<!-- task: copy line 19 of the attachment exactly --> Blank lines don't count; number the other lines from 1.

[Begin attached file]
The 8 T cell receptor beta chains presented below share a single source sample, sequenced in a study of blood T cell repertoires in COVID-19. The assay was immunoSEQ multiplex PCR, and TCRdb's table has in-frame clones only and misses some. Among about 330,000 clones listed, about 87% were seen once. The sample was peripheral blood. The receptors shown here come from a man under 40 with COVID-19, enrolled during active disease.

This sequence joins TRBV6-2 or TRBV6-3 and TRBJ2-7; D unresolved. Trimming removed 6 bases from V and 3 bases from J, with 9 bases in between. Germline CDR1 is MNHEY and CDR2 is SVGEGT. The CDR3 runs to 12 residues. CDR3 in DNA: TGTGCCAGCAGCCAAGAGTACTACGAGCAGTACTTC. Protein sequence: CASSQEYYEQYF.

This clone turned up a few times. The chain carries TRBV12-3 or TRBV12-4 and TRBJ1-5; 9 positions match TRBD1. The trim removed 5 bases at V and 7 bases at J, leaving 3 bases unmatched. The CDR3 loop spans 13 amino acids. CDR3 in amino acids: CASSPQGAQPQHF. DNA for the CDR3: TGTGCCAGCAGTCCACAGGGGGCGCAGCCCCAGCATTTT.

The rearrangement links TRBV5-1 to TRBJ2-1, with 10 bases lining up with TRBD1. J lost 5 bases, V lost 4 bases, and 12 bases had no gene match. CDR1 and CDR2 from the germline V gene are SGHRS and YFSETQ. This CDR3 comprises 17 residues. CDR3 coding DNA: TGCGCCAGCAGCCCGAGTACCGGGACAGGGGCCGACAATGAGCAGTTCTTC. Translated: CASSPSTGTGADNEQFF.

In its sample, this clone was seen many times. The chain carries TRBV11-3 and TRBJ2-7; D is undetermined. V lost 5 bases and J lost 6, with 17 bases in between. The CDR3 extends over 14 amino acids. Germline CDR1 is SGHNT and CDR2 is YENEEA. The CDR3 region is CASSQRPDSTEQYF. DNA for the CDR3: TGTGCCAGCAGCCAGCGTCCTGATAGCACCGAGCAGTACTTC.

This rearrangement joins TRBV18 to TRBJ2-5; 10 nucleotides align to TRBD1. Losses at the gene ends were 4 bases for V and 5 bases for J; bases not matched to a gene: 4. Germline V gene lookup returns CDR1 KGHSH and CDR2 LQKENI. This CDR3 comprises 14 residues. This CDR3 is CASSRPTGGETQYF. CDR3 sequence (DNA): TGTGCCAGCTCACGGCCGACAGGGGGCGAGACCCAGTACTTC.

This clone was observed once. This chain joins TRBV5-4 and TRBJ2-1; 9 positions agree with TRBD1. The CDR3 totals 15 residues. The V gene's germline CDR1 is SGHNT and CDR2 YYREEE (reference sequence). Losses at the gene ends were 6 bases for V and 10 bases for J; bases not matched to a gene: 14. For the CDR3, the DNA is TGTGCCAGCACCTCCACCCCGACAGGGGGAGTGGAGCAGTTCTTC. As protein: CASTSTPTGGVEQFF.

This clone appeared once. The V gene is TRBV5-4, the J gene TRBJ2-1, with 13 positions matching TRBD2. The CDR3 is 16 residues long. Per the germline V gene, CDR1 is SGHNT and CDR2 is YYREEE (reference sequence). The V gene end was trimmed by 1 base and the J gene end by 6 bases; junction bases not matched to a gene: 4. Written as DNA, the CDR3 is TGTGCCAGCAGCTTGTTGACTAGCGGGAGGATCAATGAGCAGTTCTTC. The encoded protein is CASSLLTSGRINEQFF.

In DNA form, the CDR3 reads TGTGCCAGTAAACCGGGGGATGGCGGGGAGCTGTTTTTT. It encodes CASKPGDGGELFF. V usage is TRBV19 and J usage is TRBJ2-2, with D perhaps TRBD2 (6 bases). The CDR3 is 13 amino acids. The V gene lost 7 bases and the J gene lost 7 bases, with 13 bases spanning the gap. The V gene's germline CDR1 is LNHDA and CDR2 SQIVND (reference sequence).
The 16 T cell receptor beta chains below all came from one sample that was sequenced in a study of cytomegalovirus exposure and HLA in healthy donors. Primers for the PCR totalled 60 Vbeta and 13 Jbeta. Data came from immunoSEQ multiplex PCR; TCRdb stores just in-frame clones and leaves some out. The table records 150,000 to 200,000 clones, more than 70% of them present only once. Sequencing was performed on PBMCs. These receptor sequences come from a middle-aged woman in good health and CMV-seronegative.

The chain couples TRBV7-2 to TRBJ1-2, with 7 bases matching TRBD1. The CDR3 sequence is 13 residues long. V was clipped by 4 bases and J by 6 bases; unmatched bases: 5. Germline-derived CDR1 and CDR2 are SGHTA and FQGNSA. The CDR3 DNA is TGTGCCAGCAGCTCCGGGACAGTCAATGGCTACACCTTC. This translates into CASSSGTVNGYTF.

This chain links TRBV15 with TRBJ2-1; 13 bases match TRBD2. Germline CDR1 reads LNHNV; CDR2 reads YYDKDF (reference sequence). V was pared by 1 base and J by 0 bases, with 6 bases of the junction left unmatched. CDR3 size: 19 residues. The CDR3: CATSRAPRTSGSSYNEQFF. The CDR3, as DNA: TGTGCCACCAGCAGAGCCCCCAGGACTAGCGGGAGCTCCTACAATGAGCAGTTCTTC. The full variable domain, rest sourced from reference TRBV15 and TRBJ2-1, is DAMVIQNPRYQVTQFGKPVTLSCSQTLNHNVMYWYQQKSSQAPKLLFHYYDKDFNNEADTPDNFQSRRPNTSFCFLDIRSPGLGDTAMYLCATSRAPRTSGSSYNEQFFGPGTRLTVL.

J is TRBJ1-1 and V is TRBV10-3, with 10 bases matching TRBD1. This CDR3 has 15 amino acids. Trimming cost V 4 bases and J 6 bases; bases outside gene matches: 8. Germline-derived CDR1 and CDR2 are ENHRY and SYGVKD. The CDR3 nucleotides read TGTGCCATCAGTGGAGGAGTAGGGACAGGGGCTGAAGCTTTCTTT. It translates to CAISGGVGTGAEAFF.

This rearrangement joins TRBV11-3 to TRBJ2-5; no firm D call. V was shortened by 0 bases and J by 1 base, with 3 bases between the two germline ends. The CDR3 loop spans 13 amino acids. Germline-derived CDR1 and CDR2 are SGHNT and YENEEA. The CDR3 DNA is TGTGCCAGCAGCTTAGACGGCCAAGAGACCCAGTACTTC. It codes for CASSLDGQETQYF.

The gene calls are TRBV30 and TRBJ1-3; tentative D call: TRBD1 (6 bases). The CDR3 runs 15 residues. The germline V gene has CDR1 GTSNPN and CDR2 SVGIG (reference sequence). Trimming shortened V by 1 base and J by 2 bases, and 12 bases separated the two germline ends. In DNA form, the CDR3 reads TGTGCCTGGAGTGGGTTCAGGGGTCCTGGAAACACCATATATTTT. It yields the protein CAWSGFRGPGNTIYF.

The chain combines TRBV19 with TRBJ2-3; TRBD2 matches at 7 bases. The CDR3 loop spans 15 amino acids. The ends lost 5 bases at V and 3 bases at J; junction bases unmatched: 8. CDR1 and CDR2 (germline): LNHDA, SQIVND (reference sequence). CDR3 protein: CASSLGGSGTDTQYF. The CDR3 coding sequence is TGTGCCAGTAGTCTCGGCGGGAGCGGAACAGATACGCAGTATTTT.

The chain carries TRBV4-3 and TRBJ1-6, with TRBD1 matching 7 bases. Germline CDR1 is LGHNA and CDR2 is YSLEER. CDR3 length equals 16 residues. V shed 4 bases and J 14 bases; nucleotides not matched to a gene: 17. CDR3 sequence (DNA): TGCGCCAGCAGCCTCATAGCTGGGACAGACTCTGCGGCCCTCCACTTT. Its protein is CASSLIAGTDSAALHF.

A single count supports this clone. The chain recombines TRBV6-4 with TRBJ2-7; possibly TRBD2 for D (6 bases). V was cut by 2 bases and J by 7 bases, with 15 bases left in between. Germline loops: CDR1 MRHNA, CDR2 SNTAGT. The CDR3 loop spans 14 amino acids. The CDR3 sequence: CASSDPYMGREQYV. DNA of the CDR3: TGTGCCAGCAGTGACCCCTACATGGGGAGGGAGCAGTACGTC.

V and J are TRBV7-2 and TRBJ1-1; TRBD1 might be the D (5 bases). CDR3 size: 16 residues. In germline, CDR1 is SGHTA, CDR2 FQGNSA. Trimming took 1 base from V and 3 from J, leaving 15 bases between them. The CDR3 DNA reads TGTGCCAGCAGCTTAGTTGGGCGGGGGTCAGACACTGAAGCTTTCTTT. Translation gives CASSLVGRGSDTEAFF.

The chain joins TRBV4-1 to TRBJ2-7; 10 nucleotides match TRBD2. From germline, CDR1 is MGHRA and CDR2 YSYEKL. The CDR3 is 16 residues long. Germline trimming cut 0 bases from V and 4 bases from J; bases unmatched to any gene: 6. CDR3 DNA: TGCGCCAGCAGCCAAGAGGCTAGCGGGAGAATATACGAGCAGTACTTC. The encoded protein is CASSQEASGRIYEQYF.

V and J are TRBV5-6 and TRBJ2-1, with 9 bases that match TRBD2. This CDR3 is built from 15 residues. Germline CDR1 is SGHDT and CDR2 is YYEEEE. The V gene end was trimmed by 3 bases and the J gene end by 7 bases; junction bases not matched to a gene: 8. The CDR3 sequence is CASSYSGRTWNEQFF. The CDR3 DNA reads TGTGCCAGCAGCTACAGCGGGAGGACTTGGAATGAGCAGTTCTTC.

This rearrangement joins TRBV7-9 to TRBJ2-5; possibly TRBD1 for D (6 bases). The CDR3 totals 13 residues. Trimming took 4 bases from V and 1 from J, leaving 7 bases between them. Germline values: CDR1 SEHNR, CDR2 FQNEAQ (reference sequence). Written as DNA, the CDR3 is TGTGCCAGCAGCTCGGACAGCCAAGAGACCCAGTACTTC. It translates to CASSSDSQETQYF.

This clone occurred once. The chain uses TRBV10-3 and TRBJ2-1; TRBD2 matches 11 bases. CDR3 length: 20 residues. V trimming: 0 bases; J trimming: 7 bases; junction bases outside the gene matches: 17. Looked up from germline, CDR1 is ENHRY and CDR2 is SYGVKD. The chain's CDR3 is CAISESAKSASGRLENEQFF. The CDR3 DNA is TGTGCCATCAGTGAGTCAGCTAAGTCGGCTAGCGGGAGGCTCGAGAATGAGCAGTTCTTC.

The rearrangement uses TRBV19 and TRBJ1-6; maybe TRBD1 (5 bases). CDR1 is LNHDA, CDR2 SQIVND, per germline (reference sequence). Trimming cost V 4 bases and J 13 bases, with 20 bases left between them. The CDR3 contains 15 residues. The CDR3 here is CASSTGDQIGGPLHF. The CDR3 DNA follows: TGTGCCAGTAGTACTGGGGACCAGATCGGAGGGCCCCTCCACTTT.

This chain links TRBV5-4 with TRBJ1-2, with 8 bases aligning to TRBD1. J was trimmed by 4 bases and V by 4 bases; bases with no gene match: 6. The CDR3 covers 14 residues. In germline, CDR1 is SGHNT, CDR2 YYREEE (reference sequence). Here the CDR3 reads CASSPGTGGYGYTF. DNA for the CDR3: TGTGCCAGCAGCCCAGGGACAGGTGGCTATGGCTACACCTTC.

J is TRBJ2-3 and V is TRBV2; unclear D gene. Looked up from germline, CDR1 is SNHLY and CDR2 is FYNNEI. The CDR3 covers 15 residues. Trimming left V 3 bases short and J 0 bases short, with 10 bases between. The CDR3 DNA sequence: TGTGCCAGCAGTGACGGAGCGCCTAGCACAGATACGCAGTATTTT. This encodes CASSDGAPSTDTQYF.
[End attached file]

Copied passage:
V and J are TRBV7-2 and TRBJ1-1; TRBD1 might be the D (5 bases). CDR3 size: 16 residues. In germline, CDR1 is SGHTA, CDR2 FQGNSA. Trimming took 1 base from V and 3 from J, leaving 15 bases between them. The CDR3 DNA reads TGTGCCAGCAGCTTAGTTGGGCGGGGGTCAGACACTGAAGCTTTCTTT. Translation gives CASSLVGRGSDTEAFF.